The public artworks that I chose are Asaroton 1976 (Unswept Floor) and Boston’s Famed Rainbow Tank. The similarities of these artworks are that they are both available in public view and that they are unique types of artwork. There is not much like the Rainbow Tank or the Asaroton ’76 types, as they were original ideas of the artists. Considering the effect that they have on people, both artworks seem to blend in the everyday life of those who see it in a regular basis.
The Asaroton is being walked around and stepped around, while the Rainbow Tank contains liquefied natural gas. It’s as if the artwork has naturally been there, a part of everyone’s ordinary lives despite the fact they are extraordinary creations (Millis, 1997). The Asaroton ’76 is an artwork like no other, as it is composed of bronze replicas of everyday waste and debris of the market, which is then embedded in concrete. At first glance, the artwork just seems to be a deformity or an abnormality in the road (Harries/Heder Public Art, 2006).
But if you look at it closely, you will see the intricate details and designs embossed on the concrete walkway. In relation to this, it is situated in a segment of the street which forms a major crosswalk. Many people pass it or walk over it everyday, but they don’t seem to mind. To them, the artwork is already a part of their everyday lives. Boston’s Famed Rainbow Tank is actually a gigantic tank of liquefied natural gas which was painted with five huge swaths of color, artistically placed as though they’re just strokes of a paintbrush (NPR, 2001).
The colors are yellow, orange, blue, vermillion, and purple. With the way the tank is painted, it’s as if it was just a large canvas for an abstract artwork. The stripes actually doesn’t resemble anything, but according to those who gaze at this gigantic work of art, they see faces of prominent personalities, whether they’re our friends or foes (images of Ho Chi Minh, Fred Flintstone, Saddam Hussein). The Asaroton ’76 is situated in the busy, open air produce market on Blackstone Street.
The place it is embedded is a part of a major crosswalk, so you can just imagine how many people walk over it or pass it during the course of the day. Heavy motor traffic is also present during the day, so we can say that this artwork is not something that we keep in museums or galleries, as it is best appreciated in public. Boston’s Rainbow Tank is situated somewhere along Boston’s waterfront, the industrial part of the area.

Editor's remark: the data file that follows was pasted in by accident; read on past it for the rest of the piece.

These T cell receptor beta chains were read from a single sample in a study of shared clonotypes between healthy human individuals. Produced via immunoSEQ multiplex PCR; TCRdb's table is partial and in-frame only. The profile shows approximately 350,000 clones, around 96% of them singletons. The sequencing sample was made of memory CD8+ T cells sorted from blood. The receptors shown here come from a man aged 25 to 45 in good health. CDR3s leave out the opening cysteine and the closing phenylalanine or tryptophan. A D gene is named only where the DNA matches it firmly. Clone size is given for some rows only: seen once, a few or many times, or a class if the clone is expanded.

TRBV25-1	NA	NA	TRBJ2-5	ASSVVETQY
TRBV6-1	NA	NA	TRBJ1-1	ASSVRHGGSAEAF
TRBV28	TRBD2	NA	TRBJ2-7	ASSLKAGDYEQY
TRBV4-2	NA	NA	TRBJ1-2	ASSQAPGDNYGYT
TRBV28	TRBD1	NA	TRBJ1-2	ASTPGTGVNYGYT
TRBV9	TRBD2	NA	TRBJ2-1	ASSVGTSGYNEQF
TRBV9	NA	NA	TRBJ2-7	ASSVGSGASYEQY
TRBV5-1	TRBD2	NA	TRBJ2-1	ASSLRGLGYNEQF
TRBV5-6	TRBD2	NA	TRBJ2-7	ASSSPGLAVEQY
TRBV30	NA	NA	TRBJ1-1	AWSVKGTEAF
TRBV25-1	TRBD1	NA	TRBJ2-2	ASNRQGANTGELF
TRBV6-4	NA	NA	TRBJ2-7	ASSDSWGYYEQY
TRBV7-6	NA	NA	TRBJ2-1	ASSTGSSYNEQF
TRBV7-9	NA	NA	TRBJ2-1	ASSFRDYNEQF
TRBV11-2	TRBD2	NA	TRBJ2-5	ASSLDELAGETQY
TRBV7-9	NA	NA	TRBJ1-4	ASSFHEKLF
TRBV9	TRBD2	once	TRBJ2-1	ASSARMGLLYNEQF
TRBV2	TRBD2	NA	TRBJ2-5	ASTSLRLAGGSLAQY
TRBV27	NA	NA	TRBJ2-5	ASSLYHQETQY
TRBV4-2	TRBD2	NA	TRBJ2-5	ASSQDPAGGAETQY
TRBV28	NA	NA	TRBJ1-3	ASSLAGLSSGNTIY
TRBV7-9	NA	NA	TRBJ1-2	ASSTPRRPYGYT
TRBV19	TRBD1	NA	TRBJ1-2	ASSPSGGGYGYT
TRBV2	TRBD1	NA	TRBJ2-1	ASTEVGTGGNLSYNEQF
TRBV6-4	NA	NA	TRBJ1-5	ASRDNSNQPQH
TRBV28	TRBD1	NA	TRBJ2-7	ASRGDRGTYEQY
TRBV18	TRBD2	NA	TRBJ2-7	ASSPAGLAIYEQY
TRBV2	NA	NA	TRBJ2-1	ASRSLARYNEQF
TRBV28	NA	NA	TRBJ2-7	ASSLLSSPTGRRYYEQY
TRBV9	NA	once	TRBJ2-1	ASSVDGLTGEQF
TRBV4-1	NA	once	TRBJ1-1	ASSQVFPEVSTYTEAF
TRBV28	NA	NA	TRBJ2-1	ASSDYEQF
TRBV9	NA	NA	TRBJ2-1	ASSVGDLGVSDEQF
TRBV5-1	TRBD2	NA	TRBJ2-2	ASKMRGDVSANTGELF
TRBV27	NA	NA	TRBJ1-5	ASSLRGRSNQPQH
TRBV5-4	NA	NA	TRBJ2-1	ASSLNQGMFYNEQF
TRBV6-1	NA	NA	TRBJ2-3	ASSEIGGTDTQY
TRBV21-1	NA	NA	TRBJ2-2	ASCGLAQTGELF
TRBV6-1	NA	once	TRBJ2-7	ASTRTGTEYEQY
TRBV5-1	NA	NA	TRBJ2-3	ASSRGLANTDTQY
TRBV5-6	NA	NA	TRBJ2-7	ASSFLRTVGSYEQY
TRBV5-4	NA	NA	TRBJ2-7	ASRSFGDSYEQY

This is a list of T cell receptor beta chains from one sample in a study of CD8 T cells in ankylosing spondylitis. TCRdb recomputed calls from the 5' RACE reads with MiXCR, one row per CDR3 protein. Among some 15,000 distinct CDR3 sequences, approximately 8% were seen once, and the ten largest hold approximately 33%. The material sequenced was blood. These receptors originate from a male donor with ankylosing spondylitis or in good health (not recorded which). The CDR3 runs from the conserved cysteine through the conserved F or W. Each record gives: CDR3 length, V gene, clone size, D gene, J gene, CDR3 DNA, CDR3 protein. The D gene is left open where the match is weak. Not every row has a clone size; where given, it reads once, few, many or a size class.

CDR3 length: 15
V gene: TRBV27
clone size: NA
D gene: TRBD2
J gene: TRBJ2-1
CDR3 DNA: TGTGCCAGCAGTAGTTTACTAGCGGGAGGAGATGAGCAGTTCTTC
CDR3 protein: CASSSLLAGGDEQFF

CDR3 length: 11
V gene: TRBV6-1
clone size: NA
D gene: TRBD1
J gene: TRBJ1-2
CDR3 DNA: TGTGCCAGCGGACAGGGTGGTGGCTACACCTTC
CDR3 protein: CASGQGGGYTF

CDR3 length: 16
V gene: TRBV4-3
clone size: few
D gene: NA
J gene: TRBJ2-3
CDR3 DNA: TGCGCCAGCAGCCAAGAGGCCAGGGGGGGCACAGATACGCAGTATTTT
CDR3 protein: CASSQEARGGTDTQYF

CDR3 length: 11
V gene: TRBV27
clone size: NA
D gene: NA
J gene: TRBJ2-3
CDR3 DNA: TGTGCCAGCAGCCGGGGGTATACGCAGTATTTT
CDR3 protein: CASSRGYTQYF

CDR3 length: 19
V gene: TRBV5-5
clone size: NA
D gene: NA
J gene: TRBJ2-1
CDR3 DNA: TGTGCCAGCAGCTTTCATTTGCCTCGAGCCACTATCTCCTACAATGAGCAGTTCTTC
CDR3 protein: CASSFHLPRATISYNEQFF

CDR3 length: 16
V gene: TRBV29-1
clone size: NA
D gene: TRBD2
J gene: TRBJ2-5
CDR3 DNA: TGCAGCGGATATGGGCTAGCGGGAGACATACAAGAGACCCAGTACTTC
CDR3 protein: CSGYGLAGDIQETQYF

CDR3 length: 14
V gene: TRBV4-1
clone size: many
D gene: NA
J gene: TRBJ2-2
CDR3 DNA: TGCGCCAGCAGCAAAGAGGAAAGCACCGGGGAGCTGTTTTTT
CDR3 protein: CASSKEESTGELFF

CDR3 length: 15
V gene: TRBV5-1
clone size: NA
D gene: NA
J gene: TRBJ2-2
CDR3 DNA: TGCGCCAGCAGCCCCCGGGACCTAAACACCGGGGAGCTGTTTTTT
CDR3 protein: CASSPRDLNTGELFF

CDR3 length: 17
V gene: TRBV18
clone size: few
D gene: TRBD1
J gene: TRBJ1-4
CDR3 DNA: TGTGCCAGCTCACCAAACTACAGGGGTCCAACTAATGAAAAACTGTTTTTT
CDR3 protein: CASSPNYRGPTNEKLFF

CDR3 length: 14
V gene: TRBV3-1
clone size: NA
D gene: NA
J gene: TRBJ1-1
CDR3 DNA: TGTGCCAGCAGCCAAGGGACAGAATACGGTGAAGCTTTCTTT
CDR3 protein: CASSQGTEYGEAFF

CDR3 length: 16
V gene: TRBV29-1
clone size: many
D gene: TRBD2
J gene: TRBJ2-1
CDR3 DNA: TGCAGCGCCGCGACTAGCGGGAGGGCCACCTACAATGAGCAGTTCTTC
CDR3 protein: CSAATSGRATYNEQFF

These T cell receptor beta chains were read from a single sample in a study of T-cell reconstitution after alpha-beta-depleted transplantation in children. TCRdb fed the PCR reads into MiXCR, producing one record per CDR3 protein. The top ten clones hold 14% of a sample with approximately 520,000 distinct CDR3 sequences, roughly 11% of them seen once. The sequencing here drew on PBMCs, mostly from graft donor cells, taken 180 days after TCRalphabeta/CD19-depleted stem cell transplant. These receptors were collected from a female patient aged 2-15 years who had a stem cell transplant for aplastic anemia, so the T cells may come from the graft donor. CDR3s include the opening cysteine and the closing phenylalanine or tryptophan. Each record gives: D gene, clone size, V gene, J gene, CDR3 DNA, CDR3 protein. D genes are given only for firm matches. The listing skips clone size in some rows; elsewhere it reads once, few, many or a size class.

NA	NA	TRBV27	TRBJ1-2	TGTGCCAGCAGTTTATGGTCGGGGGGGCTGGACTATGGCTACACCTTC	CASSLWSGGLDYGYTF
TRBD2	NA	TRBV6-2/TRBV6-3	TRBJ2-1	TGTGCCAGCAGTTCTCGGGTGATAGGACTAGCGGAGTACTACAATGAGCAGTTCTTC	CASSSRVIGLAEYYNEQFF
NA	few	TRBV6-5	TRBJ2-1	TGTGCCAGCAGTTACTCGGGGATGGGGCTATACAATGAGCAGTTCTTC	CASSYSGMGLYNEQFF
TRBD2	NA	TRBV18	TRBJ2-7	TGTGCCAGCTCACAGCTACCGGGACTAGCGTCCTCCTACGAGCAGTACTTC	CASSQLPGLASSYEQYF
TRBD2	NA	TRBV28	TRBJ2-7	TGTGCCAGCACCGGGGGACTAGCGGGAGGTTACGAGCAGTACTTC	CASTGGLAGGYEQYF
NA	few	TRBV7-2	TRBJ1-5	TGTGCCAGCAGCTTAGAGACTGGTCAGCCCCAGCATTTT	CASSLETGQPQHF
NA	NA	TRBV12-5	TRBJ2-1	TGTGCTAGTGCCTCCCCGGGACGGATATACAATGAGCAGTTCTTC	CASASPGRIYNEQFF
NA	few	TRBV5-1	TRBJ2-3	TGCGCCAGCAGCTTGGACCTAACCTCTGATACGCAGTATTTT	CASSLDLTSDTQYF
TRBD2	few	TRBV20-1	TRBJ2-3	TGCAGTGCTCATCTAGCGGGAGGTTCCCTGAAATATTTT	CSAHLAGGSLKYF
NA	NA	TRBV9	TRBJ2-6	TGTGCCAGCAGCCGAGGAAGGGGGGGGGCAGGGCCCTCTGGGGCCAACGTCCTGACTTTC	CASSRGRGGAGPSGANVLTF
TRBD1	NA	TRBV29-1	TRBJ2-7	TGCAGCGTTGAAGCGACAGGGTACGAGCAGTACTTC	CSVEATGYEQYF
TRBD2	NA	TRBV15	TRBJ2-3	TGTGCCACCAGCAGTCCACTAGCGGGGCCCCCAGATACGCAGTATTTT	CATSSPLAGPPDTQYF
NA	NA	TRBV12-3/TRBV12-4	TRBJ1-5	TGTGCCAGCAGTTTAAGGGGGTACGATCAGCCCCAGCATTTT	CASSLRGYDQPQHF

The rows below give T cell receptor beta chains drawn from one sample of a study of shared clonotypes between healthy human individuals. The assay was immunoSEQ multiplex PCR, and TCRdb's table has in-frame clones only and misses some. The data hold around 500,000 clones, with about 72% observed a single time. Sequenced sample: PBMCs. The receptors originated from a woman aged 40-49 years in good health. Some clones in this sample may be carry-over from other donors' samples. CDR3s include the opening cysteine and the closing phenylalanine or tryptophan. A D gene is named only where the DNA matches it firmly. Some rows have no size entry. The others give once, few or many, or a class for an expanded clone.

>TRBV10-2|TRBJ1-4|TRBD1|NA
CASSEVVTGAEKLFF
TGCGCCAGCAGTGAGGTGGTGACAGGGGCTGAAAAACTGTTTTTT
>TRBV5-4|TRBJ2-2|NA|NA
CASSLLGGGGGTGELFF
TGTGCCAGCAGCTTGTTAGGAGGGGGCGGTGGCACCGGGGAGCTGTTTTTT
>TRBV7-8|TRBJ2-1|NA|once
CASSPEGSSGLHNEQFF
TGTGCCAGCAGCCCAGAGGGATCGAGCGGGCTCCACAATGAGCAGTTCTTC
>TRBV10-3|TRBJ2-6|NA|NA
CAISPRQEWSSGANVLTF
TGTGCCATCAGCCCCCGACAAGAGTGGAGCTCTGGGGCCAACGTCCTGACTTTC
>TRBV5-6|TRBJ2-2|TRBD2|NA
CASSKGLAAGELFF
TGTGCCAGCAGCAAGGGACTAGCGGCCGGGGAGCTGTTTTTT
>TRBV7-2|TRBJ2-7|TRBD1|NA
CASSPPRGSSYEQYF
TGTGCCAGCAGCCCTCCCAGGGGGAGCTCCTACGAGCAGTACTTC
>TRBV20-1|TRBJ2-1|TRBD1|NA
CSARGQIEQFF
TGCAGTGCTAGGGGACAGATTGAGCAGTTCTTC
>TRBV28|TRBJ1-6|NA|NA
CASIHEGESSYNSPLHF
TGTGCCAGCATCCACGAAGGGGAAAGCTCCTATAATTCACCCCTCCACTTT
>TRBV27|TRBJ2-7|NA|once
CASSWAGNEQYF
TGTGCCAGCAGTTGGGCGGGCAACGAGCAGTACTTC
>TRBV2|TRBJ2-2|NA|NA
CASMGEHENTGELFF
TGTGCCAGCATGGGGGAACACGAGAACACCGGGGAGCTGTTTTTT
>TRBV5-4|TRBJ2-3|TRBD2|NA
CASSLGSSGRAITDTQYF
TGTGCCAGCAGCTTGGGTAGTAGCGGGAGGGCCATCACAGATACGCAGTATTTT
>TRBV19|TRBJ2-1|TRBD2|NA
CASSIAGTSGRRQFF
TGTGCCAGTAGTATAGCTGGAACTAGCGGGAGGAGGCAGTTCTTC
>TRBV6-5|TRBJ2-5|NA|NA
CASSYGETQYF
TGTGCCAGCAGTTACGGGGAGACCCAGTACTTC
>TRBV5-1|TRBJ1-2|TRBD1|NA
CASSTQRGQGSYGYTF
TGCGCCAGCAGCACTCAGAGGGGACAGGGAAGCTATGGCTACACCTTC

The rainbow tank is such a massive structure that many people can see it without having to get close to it. There were restaurants just around the area, and the rainbow tank has been a common view for the urban dwellers. The tank holds a good spot in everyone’s heart, as it was made originally as a sign of peace, and now it remains a masterpiece unique from any other artworks. The effectiveness of Asaroton ’76 in conveying an artistic message is incomparable, as it artfully depicts some of the common things that we see everyday.
It immortalizes the debris of everyday life, which seem to reflect back to us, how we oftentimes don’t recognize these stuff as artistic or as anything valuable. With the Asaroton, we are able to see how these things, no matter what they are, can be a very good subject for a wonderful work of art. It’s main difference with the Rainbow Tank is obviously the size, and also the feeling it conveys, as it serves as a reminder of the things we usually neglect or ignore, as for the Rainbow Tank, it is a sign of peace, that’s why it conveys a feeling of happiness to the viewers.
The Rainbow Tank is effective in its purpose of spreading peace, as it conveys a feeling of peacefulness and childish joy, despite the size of the structure. People who look at it tend to smile, even without a reason. Its mere presence in the area brings and assurance of peace for the people, though in reality, it could easily be a target of terrorism, with all the natural gas it contains. References: Harries/Heder Public Art. (2006). Asaroton 1976 (Unswept Floor).
Retrieved June 9, 2008, from http://www. harriesheder. com/asaroton. htm Millis, C. (1997). An opinionated, irreverent look at Boston’s public art. Retrieved June 9, 2008, from http://www. bostonphoenix. com/archive/art/97/08/21/PUBLIC_ART. html NPR. (2001). Boston’s Famed Rainbow Tank Inspires Admiration, Scorn. Retrieved June 9, 2008, from http://www. npr. org/news/specials/response/home_front/features/2001/nov/rainbowtank/011105. rainbowtank. html